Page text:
WORDS ABOUT CANCER
By Rebecca Housel
are not diagnosed with a deadly disease, we are merely interrupted,
as if in the middle of an engaging phone conversation, and then,
a child tugs at the hem of your blouse to ask an absurd question
that has no answer.
ESSAY ON TANGO COMPOSED WHILE LISTENING TO ADRIANA VARELA
By Patrick Rosal
If like me you donít know well the cruel music of
tango, then you donít know how its truths can haunt you.
ORIGIN OF SAUSAGE
By Rachael Peckham
as long as I live Iíll never forget the sight (and site) of those
carcasses, split in half from jowl to tail, their feet literally
hooked to the ceiling for gravity to do its work.
THINGS I'VE LOST
By Brian Arundel
in 1980, a couple weeks short of 16, in a ritual so brief, awkward
and forgettable that I have, in fact, forgotten it. My heart, or
so I thought, in 1985.
By Rita Ciresi
hell broke loose in my first French class when our teacher tried
to explain the linguistic differences between those who measured
the temperature in Fahrenheit and those who measured it in Centigrade.
By Fleda Brown
I had to wrap my slippery thin traveling robe around me and head
down the hall past the half-dozen other rooms, hoping to God no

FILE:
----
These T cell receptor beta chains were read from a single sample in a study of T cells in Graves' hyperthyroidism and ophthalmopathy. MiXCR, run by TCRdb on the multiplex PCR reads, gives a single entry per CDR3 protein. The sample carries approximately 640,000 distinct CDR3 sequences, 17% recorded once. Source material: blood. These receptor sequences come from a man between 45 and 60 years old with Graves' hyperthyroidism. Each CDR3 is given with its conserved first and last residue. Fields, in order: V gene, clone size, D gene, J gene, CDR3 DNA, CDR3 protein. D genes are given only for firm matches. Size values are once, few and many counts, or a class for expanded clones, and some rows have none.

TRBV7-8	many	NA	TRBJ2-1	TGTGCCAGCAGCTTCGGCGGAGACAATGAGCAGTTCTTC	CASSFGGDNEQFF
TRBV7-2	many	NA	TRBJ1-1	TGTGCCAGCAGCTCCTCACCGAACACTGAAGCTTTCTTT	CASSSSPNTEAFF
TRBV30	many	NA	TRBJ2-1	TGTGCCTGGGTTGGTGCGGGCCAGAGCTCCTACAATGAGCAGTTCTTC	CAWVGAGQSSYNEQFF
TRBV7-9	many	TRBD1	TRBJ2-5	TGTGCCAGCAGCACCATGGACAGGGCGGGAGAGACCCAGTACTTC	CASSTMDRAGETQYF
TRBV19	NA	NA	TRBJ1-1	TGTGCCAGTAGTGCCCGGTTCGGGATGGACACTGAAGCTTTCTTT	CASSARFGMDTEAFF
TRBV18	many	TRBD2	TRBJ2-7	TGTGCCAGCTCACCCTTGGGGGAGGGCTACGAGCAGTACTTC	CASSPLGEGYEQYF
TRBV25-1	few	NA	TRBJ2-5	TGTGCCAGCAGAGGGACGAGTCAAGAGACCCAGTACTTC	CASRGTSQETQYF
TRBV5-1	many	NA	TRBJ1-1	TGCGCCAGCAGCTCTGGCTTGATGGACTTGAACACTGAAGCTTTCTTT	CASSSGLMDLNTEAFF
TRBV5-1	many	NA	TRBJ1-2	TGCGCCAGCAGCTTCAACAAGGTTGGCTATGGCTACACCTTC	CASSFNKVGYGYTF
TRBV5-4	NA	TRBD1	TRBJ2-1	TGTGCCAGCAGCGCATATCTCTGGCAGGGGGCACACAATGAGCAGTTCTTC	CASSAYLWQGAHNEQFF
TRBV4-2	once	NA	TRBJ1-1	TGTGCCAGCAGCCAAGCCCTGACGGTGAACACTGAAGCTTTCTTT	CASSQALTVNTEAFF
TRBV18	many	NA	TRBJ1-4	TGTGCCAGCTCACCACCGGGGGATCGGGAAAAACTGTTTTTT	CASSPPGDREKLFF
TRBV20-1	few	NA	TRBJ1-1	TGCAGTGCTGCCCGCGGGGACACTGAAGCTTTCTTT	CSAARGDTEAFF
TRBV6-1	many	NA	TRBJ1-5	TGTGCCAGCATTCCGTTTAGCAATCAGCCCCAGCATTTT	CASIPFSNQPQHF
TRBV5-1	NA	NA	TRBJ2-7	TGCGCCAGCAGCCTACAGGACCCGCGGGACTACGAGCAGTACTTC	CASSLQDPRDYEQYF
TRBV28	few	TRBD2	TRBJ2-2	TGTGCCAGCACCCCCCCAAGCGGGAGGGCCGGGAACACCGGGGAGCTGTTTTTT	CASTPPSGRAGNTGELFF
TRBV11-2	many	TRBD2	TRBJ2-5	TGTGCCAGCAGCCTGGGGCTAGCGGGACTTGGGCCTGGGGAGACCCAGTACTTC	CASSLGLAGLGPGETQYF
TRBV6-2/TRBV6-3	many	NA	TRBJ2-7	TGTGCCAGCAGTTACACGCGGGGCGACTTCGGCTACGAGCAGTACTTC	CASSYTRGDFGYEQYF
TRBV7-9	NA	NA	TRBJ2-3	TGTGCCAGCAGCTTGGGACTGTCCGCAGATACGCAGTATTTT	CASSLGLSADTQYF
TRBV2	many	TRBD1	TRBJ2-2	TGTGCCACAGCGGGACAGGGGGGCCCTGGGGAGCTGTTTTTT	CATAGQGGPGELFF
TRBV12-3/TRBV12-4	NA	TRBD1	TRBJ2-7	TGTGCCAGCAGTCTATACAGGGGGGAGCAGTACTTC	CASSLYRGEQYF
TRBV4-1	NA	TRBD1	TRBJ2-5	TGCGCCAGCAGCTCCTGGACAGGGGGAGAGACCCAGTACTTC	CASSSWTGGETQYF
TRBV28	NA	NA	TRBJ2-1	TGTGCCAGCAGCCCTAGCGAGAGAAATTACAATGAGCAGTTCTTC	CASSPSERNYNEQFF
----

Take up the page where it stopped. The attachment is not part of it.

one was in the bathroom during my morning window of personal opportunity.
ELECTRODYNAMICS OF LOVING OLD MEN
By Sheyene Foster Heller
I love the way the fiery temper of your youth has
smoldered, how youíve become careful in making conversation and
generous in making love.
By Michelle Valois
English teacher's daughter was one year younger than me, but seduced
me in that clever way Catholic girls have of making you think it
was all your fault.
By Jillian Schedneck
my bitten fingernail zigzags over his sentences, I realize that
even my fingers donít match my image of a fourth grade teacher,
who should be neat and composed, with a rosy complexion and trimmed,
Lisa Kahn Schnell
was a woman who died while I was in Daffiama; she was young and
eight months pregnant. I didnít go to the funeral, but those who
did said you could see the baby circling around inside of her, like
a hand moving under a sheet.
on the Craft of Creative Nonfiction
Purpura on Miniatures, Peggy Shumaker on Brief Forms, Rebecca
McClanahan on the tranformative power of Reflection, Diana Hume
George on Copyediting, and Jeff Gundy on Speed.
to Craft Essays